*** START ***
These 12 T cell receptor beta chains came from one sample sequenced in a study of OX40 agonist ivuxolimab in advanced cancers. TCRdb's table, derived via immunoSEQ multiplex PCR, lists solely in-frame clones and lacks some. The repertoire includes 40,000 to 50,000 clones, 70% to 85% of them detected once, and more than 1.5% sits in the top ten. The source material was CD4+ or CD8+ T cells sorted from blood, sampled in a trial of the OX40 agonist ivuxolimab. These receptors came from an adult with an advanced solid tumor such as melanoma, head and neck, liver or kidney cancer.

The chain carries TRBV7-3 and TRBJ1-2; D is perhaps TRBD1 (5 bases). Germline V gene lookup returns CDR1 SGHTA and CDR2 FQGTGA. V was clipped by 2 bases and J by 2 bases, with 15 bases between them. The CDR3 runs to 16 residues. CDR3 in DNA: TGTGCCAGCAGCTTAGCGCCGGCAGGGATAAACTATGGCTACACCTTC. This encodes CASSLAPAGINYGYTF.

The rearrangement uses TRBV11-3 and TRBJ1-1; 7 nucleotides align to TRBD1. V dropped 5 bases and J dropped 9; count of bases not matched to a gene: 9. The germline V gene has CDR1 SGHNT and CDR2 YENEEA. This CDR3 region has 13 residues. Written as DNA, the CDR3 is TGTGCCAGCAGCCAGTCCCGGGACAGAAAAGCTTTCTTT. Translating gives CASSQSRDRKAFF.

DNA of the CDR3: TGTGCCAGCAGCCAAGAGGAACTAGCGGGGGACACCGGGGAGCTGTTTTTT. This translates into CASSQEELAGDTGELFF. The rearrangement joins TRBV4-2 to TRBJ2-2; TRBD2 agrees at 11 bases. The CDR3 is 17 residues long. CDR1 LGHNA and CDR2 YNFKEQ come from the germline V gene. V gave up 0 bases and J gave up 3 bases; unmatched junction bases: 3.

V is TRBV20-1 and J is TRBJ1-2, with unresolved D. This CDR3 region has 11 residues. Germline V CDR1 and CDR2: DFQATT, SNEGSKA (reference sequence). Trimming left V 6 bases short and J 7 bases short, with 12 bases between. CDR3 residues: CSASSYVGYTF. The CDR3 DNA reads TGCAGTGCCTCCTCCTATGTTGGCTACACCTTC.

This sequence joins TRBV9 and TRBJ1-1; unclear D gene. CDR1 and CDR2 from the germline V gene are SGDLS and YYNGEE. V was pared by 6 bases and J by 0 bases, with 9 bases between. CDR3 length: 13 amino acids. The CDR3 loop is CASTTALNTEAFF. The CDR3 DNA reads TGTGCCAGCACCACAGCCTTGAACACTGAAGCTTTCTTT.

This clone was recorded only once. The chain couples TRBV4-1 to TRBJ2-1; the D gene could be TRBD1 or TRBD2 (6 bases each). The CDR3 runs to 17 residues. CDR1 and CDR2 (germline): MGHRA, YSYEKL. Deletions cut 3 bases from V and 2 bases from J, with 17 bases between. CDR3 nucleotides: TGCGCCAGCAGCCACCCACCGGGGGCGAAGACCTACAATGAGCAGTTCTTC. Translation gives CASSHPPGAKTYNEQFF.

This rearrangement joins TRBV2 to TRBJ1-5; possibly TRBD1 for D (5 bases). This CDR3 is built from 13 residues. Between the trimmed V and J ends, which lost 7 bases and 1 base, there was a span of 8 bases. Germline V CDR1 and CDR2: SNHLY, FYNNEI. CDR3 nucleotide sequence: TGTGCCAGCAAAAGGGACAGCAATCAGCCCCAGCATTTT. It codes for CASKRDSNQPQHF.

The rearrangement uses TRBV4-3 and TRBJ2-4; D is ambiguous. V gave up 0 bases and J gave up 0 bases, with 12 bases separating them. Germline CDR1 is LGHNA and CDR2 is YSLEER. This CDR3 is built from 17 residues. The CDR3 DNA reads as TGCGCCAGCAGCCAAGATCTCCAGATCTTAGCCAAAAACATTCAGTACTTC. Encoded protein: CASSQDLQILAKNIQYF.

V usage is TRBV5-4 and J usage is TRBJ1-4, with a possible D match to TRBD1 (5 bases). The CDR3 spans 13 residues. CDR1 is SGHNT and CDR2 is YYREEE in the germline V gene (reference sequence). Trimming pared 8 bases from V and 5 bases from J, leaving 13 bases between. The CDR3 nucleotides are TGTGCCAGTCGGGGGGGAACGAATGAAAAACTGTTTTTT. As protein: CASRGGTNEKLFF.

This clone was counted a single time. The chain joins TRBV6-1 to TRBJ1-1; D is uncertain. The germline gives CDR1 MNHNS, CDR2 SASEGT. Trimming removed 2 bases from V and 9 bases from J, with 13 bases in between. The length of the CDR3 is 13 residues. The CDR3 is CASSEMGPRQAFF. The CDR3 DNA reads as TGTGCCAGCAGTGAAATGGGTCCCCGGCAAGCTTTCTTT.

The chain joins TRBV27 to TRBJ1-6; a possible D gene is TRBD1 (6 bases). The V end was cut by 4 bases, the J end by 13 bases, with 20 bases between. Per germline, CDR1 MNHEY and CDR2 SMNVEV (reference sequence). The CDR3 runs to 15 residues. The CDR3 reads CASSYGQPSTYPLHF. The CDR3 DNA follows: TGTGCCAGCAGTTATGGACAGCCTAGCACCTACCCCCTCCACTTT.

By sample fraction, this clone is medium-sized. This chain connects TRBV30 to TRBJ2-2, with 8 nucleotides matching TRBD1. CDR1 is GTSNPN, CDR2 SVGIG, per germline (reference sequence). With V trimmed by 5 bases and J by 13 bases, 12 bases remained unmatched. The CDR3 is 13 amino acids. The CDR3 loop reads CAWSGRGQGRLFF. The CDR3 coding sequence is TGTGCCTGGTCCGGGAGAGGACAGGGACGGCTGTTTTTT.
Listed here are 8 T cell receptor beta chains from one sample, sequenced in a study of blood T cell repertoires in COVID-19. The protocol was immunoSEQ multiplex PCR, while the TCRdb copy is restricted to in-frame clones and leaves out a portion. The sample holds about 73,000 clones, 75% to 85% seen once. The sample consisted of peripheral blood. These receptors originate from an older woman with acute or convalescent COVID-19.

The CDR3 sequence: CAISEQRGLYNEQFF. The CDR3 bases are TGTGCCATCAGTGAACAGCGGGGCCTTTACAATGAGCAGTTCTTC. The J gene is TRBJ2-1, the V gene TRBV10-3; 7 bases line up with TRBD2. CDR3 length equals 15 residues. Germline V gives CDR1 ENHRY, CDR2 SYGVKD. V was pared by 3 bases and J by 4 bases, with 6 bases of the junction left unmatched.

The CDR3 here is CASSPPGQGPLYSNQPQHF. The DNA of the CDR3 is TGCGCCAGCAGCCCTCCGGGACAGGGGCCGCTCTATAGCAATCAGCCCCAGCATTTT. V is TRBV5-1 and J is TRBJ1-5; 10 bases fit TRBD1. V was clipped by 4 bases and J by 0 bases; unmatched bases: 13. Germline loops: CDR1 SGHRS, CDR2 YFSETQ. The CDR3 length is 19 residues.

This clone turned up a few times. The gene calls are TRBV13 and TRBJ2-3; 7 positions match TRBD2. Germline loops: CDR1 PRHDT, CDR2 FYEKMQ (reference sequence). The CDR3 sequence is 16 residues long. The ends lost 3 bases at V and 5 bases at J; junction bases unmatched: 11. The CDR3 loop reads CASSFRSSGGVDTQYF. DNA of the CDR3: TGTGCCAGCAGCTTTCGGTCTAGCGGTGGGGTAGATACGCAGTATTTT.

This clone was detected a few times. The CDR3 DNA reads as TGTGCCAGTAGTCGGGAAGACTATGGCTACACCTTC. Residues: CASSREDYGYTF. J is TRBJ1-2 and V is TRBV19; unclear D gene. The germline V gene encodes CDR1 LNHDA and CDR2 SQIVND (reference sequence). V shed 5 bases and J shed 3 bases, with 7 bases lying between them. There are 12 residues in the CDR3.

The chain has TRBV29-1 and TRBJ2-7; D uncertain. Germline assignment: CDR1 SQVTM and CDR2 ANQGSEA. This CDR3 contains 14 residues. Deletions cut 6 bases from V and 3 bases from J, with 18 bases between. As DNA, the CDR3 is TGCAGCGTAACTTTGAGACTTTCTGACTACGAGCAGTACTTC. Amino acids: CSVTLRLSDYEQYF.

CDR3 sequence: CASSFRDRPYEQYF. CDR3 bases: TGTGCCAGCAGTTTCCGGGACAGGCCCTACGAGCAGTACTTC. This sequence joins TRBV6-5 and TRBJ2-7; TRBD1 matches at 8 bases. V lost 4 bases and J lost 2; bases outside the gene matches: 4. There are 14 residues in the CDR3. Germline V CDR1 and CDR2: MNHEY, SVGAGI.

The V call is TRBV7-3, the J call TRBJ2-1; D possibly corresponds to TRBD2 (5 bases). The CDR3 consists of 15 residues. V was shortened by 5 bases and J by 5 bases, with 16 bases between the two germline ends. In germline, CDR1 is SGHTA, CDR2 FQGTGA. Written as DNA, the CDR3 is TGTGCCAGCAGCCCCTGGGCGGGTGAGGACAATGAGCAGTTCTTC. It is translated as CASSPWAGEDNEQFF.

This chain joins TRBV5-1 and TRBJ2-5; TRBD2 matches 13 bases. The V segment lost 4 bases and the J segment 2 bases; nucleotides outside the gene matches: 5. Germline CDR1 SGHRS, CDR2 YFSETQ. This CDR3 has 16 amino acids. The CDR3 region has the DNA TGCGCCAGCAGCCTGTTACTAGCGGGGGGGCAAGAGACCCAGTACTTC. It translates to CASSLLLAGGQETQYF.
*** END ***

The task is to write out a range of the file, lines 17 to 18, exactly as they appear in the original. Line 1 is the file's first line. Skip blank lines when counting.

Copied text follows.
This clone turned up a few times. The gene calls are TRBV13 and TRBJ2-3; 7 positions match TRBD2. Germline loops: CDR1 PRHDT, CDR2 FYEKMQ (reference sequence). The CDR3 sequence is 16 residues long. The ends lost 3 bases at V and 5 bases at J; junction bases unmatched: 11. The CDR3 loop reads CASSFRSSGGVDTQYF. DNA of the CDR3: TGTGCCAGCAGCTTTCGGTCTAGCGGTGGGGTAGATACGCAGTATTTT.

This clone was detected a few times. The CDR3 DNA reads as TGTGCCAGTAGTCGGGAAGACTATGGCTACACCTTC. Residues: CASSREDYGYTF. J is TRBJ1-2 and V is TRBV19; unclear D gene. The germline V gene encodes CDR1 LNHDA and CDR2 SQIVND (reference sequence). V shed 5 bases and J shed 3 bases, with 7 bases lying between them. There are 12 residues in the CDR3.